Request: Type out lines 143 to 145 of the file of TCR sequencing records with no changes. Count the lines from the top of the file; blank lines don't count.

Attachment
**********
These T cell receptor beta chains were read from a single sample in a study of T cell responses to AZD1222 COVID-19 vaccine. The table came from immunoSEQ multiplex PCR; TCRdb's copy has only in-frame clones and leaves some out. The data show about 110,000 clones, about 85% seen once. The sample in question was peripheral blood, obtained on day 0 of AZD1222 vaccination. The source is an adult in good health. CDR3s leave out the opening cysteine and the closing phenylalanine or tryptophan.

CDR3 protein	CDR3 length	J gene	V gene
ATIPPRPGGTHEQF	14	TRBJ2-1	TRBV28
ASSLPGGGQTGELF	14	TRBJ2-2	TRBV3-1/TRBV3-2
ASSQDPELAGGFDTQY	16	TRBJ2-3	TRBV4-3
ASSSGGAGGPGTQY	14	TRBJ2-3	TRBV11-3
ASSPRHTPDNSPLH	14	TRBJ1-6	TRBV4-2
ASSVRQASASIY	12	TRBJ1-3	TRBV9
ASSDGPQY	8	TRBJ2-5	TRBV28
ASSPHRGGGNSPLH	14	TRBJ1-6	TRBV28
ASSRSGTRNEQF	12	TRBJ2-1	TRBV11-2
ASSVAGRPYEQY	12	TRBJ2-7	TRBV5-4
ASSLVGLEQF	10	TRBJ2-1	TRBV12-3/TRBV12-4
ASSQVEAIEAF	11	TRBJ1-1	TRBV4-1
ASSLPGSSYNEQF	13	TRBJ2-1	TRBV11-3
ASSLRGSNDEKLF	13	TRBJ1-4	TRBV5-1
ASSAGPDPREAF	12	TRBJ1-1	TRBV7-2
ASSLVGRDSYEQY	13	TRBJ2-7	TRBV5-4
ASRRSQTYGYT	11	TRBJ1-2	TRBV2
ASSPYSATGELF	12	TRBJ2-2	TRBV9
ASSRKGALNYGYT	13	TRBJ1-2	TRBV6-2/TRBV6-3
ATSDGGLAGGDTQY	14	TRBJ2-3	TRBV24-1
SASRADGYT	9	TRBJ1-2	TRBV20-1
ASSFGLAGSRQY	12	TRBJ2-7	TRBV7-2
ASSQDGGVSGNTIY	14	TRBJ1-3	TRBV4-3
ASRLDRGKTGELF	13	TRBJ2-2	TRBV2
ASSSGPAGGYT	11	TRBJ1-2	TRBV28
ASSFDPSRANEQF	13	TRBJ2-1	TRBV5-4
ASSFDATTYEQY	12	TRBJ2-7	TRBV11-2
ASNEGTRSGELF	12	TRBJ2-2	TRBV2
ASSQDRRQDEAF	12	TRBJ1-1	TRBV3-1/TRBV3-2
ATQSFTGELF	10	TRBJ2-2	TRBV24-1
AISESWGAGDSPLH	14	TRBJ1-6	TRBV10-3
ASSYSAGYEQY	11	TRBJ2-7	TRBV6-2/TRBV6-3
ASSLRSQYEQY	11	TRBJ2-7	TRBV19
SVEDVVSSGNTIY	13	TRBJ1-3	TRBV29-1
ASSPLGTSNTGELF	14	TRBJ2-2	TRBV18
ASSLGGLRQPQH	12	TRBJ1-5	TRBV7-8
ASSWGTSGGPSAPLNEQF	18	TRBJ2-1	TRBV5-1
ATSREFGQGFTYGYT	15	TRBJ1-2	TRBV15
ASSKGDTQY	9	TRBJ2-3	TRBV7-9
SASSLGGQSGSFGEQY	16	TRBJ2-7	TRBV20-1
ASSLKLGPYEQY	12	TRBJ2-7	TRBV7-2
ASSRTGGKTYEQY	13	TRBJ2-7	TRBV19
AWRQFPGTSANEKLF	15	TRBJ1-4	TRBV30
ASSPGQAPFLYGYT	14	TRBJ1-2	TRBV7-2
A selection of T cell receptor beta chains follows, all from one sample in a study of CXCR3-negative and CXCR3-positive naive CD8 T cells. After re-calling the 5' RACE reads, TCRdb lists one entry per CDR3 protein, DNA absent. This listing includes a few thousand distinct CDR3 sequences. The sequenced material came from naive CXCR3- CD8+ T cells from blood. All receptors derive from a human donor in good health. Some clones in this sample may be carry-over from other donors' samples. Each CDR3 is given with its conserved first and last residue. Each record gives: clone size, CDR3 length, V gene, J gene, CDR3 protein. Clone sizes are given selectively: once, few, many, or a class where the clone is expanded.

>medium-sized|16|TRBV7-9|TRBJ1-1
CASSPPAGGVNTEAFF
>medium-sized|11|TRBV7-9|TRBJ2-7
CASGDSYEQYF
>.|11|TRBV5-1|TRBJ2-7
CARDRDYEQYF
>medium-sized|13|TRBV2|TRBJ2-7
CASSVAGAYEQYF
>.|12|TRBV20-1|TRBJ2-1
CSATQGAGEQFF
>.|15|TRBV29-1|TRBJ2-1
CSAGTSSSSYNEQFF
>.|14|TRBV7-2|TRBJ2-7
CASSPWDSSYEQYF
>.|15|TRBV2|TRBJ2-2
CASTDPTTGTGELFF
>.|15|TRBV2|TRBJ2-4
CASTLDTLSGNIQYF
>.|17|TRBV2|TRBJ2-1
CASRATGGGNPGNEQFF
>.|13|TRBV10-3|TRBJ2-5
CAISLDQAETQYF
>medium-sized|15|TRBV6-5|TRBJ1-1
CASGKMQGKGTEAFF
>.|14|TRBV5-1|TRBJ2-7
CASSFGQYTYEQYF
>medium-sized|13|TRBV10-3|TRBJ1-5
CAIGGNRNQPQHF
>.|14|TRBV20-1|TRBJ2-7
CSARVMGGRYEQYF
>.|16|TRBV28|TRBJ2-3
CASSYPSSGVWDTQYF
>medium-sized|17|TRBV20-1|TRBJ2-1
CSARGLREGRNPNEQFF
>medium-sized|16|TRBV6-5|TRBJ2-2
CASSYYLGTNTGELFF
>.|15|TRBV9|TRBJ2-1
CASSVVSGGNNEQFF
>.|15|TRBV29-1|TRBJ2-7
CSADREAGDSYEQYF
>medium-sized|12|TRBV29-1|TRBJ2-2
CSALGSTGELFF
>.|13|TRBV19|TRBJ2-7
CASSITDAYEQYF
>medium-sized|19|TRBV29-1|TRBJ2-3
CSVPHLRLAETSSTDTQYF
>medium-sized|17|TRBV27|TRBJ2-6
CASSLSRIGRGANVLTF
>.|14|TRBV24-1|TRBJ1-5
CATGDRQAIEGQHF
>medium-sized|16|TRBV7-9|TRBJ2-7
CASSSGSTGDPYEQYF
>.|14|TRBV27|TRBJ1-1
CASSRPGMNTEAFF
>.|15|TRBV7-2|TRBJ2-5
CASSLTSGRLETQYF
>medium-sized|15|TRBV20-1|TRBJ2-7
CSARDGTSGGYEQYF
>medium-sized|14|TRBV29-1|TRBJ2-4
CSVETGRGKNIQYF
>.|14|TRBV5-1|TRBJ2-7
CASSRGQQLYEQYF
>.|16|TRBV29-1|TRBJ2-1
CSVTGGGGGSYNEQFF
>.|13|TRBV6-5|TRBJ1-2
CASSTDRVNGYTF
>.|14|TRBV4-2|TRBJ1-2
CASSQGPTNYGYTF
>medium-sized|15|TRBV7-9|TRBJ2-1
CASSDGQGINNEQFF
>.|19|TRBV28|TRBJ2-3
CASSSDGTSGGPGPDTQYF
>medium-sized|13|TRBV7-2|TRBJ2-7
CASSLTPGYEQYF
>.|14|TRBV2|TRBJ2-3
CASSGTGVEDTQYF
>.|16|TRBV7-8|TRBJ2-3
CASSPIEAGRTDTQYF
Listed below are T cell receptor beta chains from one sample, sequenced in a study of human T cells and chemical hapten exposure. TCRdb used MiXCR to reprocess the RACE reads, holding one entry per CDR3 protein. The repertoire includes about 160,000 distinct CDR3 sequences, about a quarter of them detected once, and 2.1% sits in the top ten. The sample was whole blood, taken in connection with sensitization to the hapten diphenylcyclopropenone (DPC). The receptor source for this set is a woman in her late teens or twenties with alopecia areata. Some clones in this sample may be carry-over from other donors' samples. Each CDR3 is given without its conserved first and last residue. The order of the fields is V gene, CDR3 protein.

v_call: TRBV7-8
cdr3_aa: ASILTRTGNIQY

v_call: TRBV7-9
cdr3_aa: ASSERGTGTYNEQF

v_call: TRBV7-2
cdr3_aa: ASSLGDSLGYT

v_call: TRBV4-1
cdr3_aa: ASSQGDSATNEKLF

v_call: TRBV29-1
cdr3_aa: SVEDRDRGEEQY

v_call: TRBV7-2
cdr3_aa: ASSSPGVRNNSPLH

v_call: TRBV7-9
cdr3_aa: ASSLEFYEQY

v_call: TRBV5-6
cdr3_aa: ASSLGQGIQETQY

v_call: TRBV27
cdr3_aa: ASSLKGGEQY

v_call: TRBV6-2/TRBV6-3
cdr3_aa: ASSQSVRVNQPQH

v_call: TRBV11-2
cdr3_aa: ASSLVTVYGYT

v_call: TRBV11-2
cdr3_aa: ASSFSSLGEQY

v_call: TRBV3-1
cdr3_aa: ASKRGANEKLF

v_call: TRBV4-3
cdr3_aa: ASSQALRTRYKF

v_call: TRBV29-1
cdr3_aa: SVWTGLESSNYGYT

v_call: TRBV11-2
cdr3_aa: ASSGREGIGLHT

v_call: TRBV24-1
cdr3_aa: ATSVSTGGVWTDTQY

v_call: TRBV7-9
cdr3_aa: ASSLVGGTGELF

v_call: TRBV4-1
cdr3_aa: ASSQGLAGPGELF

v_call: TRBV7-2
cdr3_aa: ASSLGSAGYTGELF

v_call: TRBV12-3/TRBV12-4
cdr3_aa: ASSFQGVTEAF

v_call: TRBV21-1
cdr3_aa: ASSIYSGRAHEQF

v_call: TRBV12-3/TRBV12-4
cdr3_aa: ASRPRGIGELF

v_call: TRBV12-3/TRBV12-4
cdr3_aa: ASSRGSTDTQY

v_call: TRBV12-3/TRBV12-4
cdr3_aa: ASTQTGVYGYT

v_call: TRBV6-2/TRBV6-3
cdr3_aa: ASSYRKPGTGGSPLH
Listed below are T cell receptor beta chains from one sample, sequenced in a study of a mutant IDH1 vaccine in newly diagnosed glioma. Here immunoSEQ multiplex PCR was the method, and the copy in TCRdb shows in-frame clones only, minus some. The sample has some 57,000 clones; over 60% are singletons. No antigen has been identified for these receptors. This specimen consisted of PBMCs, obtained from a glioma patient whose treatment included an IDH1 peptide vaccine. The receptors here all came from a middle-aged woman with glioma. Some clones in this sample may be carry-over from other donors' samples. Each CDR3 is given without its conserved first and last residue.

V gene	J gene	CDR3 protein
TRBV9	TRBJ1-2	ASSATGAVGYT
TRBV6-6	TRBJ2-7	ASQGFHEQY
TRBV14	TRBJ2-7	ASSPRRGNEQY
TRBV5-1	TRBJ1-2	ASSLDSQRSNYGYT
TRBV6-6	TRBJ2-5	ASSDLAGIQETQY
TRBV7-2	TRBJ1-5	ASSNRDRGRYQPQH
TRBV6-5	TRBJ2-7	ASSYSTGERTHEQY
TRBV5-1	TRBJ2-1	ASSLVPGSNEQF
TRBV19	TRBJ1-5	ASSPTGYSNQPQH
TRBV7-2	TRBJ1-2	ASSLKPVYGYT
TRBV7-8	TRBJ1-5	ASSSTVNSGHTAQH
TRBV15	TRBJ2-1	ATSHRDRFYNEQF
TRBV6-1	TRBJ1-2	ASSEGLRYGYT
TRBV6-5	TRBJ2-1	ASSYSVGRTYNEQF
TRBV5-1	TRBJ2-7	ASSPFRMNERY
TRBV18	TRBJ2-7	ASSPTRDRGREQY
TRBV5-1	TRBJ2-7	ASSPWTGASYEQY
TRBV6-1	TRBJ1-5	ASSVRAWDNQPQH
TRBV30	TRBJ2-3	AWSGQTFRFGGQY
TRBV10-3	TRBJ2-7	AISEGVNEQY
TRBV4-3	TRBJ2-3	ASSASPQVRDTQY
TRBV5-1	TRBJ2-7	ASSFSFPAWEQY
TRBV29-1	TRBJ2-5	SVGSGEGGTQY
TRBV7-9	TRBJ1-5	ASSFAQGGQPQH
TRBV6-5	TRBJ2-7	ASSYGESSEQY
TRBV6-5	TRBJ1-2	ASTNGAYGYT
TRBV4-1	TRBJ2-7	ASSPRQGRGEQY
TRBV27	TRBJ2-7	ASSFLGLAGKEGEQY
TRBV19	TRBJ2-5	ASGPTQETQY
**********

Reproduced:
v_call: TRBV27
cdr3_aa: ASSLKGGEQY

v_call: TRBV6-2/TRBV6-3